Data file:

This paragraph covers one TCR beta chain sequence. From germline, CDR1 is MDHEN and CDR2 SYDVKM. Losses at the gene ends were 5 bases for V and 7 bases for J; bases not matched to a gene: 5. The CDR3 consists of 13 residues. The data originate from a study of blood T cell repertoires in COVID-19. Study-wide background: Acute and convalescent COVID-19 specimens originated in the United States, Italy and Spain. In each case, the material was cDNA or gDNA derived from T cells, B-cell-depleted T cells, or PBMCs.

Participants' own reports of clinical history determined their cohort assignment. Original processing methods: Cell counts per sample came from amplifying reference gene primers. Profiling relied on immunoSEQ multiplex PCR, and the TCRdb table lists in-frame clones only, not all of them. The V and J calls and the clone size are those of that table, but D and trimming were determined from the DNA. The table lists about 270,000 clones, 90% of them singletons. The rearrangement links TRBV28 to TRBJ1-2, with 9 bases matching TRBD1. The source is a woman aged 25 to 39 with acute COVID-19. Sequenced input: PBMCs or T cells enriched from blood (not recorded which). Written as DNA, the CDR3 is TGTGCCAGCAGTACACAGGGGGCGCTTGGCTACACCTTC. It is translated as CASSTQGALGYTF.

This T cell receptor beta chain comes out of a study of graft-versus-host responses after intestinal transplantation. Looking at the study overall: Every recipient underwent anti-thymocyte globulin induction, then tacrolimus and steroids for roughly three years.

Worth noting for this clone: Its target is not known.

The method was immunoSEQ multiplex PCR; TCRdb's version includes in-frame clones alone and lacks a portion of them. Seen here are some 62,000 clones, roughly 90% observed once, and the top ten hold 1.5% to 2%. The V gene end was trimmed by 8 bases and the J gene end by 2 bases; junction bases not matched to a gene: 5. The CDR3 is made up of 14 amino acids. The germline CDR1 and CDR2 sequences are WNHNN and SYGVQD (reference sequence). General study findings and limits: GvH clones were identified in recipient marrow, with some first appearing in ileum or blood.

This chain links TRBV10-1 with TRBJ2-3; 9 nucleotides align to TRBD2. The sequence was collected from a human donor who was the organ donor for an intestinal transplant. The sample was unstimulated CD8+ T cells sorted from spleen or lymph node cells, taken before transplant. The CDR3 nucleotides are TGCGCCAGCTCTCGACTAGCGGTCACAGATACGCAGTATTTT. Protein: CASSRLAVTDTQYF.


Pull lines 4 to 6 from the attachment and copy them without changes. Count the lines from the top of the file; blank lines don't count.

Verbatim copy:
Worth noting for this clone: Its target is not known.

The method was immunoSEQ multiplex PCR; TCRdb's version includes in-frame clones alone and lacks a portion of them. Seen here are some 62,000 clones, roughly 90% observed once, and the top ten hold 1.5% to 2%. The V gene end was trimmed by 8 bases and the J gene end by 2 bases; junction bases not matched to a gene: 5. The CDR3 is made up of 14 amino acids. The germline CDR1 and CDR2 sequences are WNHNN and SYGVQD (reference sequence). General study findings and limits: GvH clones were identified in recipient marrow, with some first appearing in ileum or blood.

This chain links TRBV10-1 with TRBJ2-3; 9 nucleotides align to TRBD2. The sequence was collected from a human donor who was the organ donor for an intestinal transplant. The sample was unstimulated CD8+ T cells sorted from spleen or lymph node cells, taken before transplant. The CDR3 nucleotides are TGCGCCAGCTCTCGACTAGCGGTCACAGATACGCAGTATTTT. Protein: CASSRLAVTDTQYF.